Google's charitable arm, Google.org, has awarded $20 million in grants to nonprofits around the world developing open-source technology that helps disabled people. The company launched its Google Impact Challenge: Disabilities last spring, and this week announced the competition's 30 winners. These include projects developing open-source, 3D-printed prosthetics, digital libraries for the visually impaired, and devices that turn any manual wheelchairs into powered ones (pictured above). Six of the 30 grantees have been given more than $1 million, while the average grant is $750,000, reports Wired.
"One in three people with a disability lives in poverty."
Google.org cites a number of dramatic statistics that motivated its involvement, including the fact that more than 1 billion people worldwide are estimated to live with disabilities. "And regardless of the country or community they live in, the gaps in opportunity for people with disabilities are striking," writes the challenge's lead, Brigitte Hoyer Gosselink. "One in three people with a disability lives in poverty. In places like the United States, 50 to 70 percent of people with disabilities are unemployed; in developing countries that number increases to 80 to 90 percent."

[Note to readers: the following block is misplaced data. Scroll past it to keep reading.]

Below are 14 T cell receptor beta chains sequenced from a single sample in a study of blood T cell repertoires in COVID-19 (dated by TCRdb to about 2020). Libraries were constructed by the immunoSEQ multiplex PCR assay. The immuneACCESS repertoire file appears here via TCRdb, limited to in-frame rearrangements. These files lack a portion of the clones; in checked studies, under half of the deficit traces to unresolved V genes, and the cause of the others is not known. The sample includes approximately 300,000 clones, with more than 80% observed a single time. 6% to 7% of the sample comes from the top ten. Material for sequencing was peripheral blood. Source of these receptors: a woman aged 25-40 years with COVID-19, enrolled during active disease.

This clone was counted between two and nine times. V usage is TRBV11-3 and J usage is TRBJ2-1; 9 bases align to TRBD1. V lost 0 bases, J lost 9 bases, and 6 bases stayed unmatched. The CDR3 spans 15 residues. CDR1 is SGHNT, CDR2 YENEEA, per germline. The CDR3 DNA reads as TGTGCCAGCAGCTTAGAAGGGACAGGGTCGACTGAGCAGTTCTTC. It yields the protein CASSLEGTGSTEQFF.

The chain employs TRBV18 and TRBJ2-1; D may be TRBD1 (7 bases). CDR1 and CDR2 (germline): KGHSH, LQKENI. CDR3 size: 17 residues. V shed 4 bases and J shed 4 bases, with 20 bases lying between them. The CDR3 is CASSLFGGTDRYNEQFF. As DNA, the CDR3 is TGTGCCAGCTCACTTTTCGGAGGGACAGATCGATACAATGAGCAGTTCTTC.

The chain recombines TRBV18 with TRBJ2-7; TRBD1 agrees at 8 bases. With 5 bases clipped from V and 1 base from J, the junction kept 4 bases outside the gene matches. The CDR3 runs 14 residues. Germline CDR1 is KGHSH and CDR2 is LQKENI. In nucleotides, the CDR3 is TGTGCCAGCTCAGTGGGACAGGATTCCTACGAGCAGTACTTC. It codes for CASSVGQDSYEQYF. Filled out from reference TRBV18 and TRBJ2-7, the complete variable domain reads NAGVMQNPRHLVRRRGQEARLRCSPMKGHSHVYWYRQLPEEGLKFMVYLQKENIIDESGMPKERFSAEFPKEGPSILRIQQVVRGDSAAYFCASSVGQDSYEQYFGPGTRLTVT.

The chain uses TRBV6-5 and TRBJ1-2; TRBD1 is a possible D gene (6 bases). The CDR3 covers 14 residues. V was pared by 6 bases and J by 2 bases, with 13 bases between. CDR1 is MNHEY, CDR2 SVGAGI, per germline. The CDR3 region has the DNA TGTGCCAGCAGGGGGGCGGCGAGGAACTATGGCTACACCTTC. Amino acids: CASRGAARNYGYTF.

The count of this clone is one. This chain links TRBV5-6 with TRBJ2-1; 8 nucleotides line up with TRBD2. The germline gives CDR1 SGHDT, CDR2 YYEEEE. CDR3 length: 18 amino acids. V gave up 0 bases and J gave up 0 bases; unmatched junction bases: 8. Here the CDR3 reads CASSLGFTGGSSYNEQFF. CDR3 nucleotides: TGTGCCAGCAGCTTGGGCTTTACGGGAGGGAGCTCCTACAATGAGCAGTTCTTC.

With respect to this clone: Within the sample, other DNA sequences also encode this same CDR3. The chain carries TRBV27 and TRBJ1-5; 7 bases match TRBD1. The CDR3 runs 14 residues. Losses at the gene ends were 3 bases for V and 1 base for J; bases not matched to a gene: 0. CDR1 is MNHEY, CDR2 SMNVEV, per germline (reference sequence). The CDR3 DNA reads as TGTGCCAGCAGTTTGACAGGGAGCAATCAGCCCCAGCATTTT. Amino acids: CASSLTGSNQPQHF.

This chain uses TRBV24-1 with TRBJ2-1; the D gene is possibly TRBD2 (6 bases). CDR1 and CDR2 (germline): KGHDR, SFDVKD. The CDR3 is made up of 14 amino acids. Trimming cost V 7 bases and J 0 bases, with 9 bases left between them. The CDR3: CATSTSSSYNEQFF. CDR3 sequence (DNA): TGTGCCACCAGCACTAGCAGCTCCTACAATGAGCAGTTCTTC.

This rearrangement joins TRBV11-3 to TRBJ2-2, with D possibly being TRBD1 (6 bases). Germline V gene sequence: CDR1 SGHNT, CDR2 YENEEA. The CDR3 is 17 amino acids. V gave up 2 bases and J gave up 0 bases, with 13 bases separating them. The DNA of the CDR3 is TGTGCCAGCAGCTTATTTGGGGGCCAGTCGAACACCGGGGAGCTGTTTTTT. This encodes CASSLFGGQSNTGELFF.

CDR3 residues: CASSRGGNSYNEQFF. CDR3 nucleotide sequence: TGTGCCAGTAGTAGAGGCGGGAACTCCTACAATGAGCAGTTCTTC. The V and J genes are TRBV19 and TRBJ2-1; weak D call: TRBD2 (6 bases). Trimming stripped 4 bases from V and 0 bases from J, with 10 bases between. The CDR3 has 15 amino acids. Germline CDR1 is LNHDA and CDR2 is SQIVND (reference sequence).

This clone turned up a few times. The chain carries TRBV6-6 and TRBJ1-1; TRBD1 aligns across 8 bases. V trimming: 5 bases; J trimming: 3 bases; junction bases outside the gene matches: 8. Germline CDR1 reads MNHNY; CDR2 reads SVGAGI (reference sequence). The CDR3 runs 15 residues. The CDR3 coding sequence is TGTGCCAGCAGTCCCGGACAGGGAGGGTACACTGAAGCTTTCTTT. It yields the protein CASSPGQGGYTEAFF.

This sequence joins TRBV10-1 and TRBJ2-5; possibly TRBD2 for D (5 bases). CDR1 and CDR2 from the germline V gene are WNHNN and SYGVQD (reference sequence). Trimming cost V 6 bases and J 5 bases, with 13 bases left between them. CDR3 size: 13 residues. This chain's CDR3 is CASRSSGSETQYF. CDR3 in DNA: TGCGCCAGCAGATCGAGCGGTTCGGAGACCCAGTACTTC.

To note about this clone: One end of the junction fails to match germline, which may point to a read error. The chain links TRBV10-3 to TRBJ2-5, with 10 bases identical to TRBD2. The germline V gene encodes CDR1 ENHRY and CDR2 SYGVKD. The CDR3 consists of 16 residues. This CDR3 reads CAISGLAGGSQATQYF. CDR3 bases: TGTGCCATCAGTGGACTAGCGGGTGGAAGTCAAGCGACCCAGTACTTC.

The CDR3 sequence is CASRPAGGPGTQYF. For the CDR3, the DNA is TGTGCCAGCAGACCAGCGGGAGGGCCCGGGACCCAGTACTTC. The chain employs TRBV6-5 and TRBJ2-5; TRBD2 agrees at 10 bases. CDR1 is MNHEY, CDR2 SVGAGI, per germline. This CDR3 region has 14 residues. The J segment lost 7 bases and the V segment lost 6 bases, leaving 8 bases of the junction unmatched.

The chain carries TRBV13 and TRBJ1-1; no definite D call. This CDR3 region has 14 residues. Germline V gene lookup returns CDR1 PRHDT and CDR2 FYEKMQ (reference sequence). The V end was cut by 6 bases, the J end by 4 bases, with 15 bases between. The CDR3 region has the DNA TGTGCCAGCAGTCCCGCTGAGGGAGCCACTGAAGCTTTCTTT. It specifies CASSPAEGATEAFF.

The projects that Google.org has backed seem to reflect its parent company's attitude to the world, treating the challenges faced by people with disabilities as problems that can be overcome with a bit of smart engineering. The Perkins School for the Blind, for example, has been awarded $750,000 to create a 'micronavigation' app that fills in the fine detail missed by traditional GPS, like bus stops and entrance doors. Fellow grantee Click2Speak has been awarded $400,000 to improve its on-screen keyboard for people with motor disabilities, and e-NABLE received $600,000 to design cheap, 3D-printed prosthetics for children.
For a full list of recipients and more information on the work they're doing, you can check out Google.org's Impact Challenge: Disabilities homepage.